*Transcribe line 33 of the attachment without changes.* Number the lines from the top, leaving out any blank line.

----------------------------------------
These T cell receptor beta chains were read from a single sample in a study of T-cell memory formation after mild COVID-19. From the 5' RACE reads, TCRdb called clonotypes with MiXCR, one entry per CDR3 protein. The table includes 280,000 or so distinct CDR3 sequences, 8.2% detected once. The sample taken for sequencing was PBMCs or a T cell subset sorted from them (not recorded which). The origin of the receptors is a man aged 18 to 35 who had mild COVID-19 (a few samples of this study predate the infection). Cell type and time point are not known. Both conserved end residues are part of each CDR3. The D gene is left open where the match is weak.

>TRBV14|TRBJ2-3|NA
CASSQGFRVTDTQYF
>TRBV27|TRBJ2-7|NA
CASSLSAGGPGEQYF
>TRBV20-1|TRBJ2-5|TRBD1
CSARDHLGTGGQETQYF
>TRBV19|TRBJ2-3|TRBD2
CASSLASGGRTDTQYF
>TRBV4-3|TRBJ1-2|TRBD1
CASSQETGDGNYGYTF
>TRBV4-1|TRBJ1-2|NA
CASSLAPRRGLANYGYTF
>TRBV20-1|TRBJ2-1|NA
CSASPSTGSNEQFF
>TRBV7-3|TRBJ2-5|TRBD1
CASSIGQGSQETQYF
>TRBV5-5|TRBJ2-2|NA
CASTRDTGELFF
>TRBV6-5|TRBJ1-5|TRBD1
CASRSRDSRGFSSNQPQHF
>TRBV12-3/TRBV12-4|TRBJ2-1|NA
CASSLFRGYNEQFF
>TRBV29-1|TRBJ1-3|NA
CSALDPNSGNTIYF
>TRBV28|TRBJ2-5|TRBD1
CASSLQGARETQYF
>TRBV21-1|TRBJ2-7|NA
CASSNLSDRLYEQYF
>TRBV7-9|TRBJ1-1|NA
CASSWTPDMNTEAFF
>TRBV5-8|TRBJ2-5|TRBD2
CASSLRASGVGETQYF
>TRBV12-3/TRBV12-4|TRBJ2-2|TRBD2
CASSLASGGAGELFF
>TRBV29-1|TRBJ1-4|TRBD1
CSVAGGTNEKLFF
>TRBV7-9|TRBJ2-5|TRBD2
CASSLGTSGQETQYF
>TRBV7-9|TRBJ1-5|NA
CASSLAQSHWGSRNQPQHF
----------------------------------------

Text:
CASSLRASGVGETQYF